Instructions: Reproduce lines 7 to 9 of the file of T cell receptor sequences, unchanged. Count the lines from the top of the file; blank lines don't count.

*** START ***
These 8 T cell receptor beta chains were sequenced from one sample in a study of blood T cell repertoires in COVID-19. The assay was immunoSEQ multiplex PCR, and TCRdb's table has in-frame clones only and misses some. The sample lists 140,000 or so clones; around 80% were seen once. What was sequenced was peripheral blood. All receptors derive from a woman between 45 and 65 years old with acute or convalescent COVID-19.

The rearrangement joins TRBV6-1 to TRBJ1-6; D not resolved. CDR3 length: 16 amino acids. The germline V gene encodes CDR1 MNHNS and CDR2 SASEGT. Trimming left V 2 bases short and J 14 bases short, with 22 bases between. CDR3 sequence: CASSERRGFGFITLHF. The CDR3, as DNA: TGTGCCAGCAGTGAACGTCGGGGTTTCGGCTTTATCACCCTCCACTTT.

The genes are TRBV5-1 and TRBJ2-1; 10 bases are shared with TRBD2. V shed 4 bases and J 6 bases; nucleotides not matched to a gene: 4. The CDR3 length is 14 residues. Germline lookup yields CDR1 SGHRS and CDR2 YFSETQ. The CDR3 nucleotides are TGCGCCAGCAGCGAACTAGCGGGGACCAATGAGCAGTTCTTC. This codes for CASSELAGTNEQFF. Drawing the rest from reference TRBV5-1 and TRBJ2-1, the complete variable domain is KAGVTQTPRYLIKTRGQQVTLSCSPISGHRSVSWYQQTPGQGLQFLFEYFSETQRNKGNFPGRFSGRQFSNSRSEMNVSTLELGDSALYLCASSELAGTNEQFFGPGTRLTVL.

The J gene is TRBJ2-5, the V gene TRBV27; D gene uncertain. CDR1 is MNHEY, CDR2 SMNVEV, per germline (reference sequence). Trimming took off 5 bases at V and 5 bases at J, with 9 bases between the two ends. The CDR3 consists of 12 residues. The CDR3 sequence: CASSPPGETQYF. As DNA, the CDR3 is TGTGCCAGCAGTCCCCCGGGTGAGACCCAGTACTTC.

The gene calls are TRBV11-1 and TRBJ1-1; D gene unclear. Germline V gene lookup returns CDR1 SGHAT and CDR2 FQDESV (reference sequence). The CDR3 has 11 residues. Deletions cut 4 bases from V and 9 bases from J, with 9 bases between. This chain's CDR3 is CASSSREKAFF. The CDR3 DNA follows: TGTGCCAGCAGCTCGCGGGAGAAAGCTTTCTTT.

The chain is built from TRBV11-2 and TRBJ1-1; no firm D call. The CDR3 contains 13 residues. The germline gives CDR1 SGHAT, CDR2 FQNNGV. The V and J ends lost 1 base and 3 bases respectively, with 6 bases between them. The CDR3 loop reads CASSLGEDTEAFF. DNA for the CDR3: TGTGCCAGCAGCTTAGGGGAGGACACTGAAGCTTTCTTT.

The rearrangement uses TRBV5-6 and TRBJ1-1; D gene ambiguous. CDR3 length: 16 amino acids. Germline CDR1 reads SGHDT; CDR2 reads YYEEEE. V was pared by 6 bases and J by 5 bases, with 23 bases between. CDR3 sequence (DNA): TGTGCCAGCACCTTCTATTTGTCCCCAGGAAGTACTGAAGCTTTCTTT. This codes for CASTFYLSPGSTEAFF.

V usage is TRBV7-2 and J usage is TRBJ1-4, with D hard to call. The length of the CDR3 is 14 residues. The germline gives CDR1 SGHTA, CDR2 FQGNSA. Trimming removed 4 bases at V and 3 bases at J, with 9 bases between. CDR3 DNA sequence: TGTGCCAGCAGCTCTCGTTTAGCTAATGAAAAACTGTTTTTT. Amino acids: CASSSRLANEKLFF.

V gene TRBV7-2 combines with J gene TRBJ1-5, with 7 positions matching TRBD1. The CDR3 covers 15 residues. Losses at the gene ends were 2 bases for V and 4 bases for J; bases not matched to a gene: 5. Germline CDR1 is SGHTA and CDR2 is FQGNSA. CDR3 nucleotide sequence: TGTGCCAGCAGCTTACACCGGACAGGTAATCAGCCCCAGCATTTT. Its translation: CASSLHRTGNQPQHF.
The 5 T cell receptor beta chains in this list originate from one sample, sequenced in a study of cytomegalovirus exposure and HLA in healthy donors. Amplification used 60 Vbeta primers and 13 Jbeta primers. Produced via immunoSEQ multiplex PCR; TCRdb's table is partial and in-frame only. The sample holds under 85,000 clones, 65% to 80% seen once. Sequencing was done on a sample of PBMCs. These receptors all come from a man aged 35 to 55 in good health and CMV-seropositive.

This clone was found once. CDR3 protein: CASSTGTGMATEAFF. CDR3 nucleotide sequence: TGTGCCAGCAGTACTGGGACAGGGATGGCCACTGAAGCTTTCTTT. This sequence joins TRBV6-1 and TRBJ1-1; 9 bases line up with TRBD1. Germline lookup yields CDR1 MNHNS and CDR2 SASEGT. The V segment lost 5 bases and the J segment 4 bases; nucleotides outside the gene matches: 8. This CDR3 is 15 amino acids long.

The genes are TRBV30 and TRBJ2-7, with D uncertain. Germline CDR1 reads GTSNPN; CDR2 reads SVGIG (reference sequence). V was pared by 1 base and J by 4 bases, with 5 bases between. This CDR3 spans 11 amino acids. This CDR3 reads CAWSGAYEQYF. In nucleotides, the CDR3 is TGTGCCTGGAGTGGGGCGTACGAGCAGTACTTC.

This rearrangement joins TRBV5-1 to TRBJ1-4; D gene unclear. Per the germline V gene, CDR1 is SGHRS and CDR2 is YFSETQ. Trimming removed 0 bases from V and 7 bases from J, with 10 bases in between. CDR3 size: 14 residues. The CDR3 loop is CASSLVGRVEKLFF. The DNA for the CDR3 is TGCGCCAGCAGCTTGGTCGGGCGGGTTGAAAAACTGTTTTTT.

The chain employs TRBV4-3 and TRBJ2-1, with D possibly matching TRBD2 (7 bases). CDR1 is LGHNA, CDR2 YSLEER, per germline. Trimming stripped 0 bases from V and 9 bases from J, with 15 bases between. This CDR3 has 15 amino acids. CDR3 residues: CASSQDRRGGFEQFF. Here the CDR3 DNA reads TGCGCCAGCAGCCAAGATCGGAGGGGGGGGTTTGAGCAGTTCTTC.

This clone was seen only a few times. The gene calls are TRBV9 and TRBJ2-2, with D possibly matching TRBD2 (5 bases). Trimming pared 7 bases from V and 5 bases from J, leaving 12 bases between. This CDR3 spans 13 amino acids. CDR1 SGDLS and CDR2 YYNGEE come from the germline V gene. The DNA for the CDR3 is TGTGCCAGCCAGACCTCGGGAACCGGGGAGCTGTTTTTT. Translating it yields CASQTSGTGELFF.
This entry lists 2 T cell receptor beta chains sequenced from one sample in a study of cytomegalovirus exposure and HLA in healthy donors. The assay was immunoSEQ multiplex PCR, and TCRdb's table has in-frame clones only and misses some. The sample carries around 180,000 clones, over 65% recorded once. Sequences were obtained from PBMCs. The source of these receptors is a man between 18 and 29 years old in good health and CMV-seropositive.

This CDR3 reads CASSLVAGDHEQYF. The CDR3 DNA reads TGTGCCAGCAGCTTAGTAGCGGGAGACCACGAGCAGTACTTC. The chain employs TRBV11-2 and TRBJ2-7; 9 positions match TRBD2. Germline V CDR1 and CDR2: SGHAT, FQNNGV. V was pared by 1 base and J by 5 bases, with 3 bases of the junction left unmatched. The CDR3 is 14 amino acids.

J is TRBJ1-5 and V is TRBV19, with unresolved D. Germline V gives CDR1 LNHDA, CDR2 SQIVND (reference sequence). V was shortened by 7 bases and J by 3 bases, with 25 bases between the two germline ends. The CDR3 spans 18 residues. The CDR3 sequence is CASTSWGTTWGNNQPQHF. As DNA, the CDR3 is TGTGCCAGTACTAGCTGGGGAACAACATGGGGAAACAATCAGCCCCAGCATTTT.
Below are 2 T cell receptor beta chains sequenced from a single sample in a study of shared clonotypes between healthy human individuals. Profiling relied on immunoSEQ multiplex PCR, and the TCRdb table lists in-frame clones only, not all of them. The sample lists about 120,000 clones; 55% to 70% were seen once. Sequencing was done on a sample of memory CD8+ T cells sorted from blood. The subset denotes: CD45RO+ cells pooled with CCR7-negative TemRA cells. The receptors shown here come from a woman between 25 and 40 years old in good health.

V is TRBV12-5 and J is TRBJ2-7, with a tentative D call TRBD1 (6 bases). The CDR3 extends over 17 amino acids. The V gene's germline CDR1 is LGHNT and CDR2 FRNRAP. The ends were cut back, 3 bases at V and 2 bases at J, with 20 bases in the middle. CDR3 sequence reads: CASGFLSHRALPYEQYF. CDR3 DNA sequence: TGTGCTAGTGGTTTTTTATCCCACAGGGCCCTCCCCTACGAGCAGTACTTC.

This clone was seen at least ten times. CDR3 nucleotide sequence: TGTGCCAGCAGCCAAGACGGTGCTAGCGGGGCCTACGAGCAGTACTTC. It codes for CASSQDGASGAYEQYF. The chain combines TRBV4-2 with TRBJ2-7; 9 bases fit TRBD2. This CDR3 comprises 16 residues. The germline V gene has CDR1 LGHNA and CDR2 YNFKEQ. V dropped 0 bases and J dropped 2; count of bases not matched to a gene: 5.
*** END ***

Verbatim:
The rearrangement uses TRBV5-6 and TRBJ1-1; D gene ambiguous. CDR3 length: 16 amino acids. Germline CDR1 reads SGHDT; CDR2 reads YYEEEE. V was pared by 6 bases and J by 5 bases, with 23 bases between. CDR3 sequence (DNA): TGTGCCAGCACCTTCTATTTGTCCCCAGGAAGTACTGAAGCTTTCTTT. This codes for CASTFYLSPGSTEAFF.

V usage is TRBV7-2 and J usage is TRBJ1-4, with D hard to call. The length of the CDR3 is 14 residues. The germline gives CDR1 SGHTA, CDR2 FQGNSA. Trimming removed 4 bases at V and 3 bases at J, with 9 bases between. CDR3 DNA sequence: TGTGCCAGCAGCTCTCGTTTAGCTAATGAAAAACTGTTTTTT. Amino acids: CASSSRLANEKLFF.

V gene TRBV7-2 combines with J gene TRBJ1-5, with 7 positions matching TRBD1. The CDR3 covers 15 residues. Losses at the gene ends were 2 bases for V and 4 bases for J; bases not matched to a gene: 5. Germline CDR1 is SGHTA and CDR2 is FQGNSA. CDR3 nucleotide sequence: TGTGCCAGCAGCTTACACCGGACAGGTAATCAGCCCCAGCATTTT. Its translation: CASSLHRTGNQPQHF.